This monograph proposes a new interpretation of the intrasegmental structure of consonants and provides the first systematic intra- and cross-linguistic study of consonant prevocalization. The proposed model represents consonants as inherently bigestural and makes strong predictions that are automatically relevant to phonological theory at both the diachronic and synchronic levels, and also to the phonetics of articulatory evolution. It also clearly demonstrates that a wide generalization of the notion of consonant prevocalization; provides a uniform account for many well-known; and, processes generally considered independent - from asynchronous palatalization in Polish to intrusive [registered] in nonrhotic English, to vowel epentheses in Avestan, and to pre-/s/ vowel prothesis in Welsh. Consonant prevocalization has not played a significant role in the development of modern phonological theory to date, and this work is the first to highlight its broad theoretical significance. It develops important theoretical insights, with a wealth of supporting data and a rich bibliography.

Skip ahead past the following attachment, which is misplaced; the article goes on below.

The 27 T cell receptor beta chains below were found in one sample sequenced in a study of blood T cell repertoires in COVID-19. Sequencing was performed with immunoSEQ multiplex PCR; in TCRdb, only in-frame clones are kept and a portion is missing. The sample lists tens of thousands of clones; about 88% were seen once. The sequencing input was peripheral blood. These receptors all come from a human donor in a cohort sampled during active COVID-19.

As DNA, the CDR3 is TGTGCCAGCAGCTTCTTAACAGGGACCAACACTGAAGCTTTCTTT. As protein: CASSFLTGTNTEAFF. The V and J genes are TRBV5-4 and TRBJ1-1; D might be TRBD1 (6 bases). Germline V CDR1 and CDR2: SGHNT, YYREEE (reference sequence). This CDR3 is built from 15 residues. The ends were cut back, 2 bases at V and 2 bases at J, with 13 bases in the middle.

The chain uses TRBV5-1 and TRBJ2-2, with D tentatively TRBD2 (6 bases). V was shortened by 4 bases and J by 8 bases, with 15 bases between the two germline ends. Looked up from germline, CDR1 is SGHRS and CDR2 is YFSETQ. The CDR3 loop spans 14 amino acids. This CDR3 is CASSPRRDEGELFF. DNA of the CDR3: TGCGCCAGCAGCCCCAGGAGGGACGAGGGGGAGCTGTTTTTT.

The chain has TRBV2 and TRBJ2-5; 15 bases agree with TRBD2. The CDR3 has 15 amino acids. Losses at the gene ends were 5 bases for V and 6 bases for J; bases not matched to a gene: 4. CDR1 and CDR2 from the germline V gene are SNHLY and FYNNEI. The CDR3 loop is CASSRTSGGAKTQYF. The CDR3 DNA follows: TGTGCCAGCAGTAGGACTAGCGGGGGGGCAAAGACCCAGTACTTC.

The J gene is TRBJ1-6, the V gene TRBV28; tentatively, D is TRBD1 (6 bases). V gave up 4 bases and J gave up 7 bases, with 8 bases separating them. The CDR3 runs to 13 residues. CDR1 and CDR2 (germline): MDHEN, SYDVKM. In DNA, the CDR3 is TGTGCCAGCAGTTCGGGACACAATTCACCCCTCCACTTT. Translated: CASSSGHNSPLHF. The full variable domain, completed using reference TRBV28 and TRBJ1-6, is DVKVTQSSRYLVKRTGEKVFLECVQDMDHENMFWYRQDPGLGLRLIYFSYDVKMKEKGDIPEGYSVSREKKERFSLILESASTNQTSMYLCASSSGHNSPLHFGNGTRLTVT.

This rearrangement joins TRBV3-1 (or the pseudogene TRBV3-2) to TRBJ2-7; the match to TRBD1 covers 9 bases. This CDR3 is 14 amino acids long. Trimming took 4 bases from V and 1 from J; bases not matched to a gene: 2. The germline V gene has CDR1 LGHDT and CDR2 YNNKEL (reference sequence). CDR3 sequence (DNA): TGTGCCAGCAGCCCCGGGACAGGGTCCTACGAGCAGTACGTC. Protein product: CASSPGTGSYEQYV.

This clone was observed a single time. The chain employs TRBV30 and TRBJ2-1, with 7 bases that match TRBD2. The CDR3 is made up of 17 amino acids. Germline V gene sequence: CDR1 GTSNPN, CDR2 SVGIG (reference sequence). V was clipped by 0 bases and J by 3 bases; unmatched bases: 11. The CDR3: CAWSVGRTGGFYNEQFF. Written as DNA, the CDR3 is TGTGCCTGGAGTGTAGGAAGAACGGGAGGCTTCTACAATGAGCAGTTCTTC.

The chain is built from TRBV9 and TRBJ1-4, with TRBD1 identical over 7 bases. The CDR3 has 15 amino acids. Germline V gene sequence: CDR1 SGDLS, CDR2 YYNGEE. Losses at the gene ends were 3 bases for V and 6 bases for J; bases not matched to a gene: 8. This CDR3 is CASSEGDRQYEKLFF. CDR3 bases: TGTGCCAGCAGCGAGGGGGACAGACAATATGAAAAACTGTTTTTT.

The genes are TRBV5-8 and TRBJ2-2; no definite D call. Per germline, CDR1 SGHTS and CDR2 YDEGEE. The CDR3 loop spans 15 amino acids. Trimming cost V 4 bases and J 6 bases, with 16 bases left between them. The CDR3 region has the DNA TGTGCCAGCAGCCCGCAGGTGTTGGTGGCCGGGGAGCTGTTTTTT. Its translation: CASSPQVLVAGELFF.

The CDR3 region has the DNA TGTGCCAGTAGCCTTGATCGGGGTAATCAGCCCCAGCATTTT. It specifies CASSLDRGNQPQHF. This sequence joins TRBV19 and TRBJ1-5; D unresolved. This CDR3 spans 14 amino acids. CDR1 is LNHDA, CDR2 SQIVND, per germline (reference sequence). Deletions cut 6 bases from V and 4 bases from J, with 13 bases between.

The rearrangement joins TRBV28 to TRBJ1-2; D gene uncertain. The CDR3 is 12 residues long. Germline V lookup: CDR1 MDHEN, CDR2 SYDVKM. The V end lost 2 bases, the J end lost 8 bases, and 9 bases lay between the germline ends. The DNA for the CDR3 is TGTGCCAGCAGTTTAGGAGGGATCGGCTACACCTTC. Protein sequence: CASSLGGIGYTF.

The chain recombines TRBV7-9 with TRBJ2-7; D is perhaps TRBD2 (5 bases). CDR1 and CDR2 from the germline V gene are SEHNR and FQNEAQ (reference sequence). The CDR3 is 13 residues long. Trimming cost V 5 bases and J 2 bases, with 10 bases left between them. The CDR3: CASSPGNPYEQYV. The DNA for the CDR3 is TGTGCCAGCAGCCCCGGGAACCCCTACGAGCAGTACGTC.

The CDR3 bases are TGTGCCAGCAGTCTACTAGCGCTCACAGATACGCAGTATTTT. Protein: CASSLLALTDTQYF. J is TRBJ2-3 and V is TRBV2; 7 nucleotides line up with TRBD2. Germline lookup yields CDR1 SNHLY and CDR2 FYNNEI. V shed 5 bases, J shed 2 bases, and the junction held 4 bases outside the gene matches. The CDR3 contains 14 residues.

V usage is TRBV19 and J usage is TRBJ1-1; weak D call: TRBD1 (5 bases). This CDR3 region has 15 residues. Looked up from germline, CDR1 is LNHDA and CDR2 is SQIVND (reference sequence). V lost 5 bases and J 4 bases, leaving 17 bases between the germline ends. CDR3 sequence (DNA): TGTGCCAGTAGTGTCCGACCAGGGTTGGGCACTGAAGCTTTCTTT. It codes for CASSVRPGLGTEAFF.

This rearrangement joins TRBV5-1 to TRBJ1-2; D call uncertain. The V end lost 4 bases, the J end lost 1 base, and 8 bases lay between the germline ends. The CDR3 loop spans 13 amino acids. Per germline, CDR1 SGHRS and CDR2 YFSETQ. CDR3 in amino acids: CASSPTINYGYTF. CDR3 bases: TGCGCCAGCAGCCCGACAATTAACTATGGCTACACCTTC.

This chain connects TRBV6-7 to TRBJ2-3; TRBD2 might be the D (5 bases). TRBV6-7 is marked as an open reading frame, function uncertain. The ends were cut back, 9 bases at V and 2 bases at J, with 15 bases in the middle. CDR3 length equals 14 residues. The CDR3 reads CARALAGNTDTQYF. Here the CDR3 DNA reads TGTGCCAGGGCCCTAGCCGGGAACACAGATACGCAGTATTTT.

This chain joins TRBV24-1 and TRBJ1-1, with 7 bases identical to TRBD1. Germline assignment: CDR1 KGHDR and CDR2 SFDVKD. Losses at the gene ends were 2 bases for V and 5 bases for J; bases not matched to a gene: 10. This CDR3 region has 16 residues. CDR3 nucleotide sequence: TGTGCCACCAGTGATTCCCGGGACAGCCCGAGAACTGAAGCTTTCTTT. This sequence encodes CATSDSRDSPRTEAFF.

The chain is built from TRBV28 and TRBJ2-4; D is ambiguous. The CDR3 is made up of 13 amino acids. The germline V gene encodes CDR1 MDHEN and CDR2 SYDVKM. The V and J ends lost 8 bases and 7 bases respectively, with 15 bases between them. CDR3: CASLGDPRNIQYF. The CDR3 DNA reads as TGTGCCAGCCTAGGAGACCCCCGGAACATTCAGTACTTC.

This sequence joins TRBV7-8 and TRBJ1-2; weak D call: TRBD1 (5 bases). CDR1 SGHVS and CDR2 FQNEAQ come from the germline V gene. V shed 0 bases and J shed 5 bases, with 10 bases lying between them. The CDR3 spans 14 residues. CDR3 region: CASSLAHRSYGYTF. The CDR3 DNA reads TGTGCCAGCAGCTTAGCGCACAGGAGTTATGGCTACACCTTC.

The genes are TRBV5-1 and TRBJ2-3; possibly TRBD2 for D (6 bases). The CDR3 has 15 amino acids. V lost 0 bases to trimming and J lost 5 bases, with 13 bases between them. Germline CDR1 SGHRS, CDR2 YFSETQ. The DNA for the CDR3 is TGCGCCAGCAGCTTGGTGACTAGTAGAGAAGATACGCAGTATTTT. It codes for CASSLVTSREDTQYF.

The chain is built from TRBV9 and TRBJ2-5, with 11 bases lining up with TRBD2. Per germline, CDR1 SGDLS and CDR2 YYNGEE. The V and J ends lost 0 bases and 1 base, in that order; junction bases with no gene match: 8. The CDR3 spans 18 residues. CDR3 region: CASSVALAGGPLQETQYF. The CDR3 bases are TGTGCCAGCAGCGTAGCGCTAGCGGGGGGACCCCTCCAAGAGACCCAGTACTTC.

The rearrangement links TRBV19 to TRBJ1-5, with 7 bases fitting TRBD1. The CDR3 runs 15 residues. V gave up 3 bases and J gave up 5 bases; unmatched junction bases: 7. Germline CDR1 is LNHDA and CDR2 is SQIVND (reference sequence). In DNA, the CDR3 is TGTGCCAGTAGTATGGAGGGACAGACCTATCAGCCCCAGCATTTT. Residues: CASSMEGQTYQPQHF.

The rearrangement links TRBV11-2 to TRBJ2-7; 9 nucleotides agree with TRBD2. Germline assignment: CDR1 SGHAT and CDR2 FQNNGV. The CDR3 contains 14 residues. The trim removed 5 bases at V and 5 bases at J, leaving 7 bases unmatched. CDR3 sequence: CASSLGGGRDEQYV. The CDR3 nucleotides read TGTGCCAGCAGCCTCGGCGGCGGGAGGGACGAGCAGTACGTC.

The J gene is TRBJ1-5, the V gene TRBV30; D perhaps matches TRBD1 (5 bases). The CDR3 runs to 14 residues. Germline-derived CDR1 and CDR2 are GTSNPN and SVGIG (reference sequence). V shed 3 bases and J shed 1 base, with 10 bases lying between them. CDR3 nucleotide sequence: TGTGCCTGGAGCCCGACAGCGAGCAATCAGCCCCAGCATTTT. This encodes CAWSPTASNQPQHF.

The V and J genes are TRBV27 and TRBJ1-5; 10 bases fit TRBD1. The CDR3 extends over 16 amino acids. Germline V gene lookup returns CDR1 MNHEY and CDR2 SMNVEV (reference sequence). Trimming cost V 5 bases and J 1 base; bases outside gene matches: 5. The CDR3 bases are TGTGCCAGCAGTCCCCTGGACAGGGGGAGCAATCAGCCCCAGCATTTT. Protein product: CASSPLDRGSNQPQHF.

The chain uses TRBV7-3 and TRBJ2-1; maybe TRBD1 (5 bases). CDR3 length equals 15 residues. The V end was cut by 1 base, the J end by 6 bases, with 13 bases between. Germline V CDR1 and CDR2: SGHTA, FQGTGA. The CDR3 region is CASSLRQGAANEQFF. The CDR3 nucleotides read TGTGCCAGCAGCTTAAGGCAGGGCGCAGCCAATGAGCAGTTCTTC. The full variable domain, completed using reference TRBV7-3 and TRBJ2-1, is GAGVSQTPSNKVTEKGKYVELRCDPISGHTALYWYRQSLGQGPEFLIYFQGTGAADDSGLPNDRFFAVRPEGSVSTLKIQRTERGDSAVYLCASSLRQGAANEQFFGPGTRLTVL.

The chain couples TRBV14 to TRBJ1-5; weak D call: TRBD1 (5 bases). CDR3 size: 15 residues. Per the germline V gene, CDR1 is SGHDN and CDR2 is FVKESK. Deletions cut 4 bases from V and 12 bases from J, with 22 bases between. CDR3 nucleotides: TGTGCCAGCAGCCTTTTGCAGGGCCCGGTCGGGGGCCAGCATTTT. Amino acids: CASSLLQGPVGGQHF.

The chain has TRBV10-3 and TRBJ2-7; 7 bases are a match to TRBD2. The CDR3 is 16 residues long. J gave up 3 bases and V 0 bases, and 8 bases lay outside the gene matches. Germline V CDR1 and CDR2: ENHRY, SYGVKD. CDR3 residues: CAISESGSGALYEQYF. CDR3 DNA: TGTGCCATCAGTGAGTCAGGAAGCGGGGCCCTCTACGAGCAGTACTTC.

No doubt, this book will be of great interest to phonologists, phoneticians, typologists, and historical linguists.